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    hey, sorry im pretty stuck on lang change but can try help on children's acquisition if you need any! Sorry, is your exam 14th june ?? as mine is 15th?? didn't realise they could do that
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    (Original post by Gal cool)
    Does anyone have any tips/sample answers for language change?
    I am also struggling in finding words that have been borrowed from other languages in the texts. Could anyone give me advice on that?
    Hope this helps
    For Language Change: I had a great teacher, the way I was taught is follows this plan:
    Introduction - PAF - Purpose, audience, form, if more than one text compare and contrast them, relate to genre today if possible- Contextual factors - the time that the text was written, any information about the author, the social context (e.g. post war period, women's restricted role in society), writing conventions at that time, compare to today,- What do you expect from the texts, what will you investigate,
    Next go through the frameworks systematically in this order.
    Lexis - analyse the word/ terminology choices, identify any archaic/obsolete words, lexical/semantical change, neologisms, any perjoration/ amelioration, use specific language change terminology, how did the words come to be - borrowing/ loan word, eponym, invasions, the social/historical context, etymology - word origin, orthography, political correctness, Americanisation, globalisation,
    Semantics/Pragmatics - describe the meaning of the text/ words whilst being tentative and open-minded (with alternative meanings as well), have meanings changed (if so why?), always quote the text, why do you think this is what it means, what the author's intention was, the effect that it has on the reader/ intended reader, always bring in historical knowledge but make sure its relevant and focuses on the actual text, social context, accessibility to the modern reader, political correctness,
    Grammar - any differences in grammar, sentence length, punctuation, use personal pronouns to address the reader, word order, imperatives, context -standardisation etc
    Phonology -accents - their popularity, social and cultural developments (RP, BBC English Queens English), long ans short 's', great vowel shift,
    Discourse - link to genre
    Graphology - accessibility to reader, layout, link to genre and compare to that of today, context, handwriting, print conventions,
    Conclusion - sum up what you have found, if what you expected from the text came to be e.g. lexical choices overtime are evident in the text...
    When I did this paper it was synoptic, I don't know if it still is, if it is then link to the units you did last year - gender, technology, dialect, power, occupational groups. Focus answer on language change and always be tentative.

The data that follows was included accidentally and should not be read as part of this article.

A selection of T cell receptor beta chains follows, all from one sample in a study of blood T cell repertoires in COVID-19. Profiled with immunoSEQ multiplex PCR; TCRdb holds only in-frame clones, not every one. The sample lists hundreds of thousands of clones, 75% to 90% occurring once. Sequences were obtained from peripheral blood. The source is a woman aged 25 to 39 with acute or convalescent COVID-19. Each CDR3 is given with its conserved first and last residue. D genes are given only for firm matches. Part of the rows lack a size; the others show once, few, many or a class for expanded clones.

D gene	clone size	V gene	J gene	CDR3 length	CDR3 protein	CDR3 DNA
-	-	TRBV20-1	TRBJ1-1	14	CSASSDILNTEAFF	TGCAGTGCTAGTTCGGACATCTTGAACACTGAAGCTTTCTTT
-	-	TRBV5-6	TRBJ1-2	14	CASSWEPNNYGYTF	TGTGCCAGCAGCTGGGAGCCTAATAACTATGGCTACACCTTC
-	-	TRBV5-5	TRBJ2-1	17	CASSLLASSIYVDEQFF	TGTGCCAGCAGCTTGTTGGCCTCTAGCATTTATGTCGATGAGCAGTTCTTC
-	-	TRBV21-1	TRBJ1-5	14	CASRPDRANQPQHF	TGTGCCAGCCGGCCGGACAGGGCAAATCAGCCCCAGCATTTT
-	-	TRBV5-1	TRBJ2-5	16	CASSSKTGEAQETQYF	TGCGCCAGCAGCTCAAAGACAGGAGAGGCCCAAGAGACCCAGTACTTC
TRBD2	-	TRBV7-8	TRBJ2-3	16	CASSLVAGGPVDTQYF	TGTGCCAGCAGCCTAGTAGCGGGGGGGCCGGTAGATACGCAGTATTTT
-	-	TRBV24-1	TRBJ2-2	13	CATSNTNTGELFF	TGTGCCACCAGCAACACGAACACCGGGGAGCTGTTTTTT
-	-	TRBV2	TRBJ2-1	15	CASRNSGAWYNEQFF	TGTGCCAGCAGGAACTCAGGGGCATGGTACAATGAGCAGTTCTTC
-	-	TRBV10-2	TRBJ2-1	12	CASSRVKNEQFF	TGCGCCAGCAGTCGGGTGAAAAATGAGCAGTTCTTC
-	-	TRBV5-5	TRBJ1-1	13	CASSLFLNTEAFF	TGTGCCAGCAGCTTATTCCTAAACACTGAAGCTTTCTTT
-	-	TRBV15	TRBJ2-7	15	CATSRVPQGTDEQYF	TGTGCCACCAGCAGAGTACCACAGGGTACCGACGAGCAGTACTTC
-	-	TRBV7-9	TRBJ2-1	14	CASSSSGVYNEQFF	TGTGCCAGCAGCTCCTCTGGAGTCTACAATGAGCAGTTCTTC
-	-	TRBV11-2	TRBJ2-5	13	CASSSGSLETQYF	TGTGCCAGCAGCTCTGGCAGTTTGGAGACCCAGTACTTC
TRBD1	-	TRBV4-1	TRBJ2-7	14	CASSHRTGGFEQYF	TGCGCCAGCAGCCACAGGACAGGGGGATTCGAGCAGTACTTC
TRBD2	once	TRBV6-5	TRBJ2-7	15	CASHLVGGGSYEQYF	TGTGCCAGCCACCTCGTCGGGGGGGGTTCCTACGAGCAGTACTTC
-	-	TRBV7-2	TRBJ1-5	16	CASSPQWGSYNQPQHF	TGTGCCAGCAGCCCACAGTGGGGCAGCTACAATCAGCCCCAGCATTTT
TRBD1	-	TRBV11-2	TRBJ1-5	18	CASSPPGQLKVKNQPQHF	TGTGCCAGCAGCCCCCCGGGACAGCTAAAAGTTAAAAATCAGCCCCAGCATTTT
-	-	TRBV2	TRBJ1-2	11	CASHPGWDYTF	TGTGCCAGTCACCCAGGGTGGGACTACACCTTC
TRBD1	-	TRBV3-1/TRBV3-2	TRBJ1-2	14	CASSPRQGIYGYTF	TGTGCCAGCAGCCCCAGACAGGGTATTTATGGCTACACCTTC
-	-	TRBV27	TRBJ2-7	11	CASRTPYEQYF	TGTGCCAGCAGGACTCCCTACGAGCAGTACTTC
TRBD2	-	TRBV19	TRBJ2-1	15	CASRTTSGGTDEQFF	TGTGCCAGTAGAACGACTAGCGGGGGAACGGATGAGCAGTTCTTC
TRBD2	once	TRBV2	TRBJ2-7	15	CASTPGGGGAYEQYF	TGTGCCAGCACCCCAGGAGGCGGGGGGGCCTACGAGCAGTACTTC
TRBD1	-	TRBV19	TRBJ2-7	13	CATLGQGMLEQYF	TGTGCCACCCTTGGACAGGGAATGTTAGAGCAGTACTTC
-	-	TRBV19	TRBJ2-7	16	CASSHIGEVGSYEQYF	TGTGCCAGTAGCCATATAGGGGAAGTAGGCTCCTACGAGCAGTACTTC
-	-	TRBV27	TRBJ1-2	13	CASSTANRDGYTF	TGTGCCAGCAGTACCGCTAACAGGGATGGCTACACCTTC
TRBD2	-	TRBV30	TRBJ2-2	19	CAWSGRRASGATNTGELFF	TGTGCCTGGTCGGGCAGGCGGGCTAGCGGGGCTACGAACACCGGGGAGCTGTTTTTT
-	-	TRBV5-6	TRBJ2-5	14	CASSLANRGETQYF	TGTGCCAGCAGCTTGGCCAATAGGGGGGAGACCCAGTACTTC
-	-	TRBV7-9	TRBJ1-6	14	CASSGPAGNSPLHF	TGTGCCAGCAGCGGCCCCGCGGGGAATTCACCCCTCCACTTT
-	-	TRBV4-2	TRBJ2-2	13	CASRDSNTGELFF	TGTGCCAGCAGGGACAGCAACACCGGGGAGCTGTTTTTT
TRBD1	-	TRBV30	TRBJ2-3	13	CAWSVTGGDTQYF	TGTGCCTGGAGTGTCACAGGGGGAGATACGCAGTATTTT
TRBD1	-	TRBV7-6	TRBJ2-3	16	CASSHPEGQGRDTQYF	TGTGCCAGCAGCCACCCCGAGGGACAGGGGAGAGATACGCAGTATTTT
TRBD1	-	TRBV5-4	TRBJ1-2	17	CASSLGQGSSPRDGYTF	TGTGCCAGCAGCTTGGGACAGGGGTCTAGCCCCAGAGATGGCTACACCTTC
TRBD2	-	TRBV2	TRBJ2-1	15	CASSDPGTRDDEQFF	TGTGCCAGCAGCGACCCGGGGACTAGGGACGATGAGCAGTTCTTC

Contextual / Historical Factors
    Invasions
    Official Language- English was acknowledged as being the official language of business in 1362 for the first time in three centuries, partly because too few people in the courts understood Latin, also in the same year Parliament opened in English. In the late 1300s, English replaced French as the language of the school room.
    Great Vowel Shift - 1400-1600/ 15th and 16th centuries - mass immigration after Black Death gave way to uniform way of speaking rather than lots of different pronunciations
    Standardisation
    William Caxton - major player in developing printing press, books were previously handwritten, mass production, standard spellings, can link to Samuel Johnson
    Printers - individual printers established their own conventions and styles, so uniformity was deemed unimportant at first. Printers wanted to fit words neatly on a line, so they began to drop letters such as the terminal 'e', at other times they added letters to words because they got paid by the number of letters. You can compare this with texting.
    Samuel Johnson/Dictionaries - SJ wanted to fix language, wrote dictionary between 1747 and 1755, took French 40 years to make one, standardisation, not the first English dictionary, mention others as well as examiners complain that everyone mentions him, you can mention - 'An Universall Etymological English Dictionary' 1721, first attempt to list and define all words in the English language, about 60,000 words, wasn't rivalled for over 30 years. the Word 'dictionary' had not properly been defined
    John Lowth- In 1750 published 'Lowth's Grammar Rules', very influential even today, rules included: you should not split infinitives (accepted before, but this is a Latin rule), you should not use a double negative (had been accepted for emphasis), you should not end a sentence with a proposition.
    John Locke - 1632 - 1704 - language controls thought - his opinion, link to prescriptivism

    Timeline - you should learn a few points from Old English - Middle English - Early Modern English -18th & 19& centuries - English today - English as a global language - English tomorrow - about attitudes, changes and historical factors.
    You do need to know specialise terminology in order to get top marks, so here are some that I learnt.
    Key terms - prescriptivism/descriptivism, narrowing, extension, neologisms, etymology, morphology, Americanisation, globalisation, pejorative, ameliorative, orthography, diachronic variation, decay, synchronic variation,
    Why does language change - natural development, decay, loans, globalisation, progress, technology, borrowing, technological advances, synchronic/diachronic variation, slang, media, youth,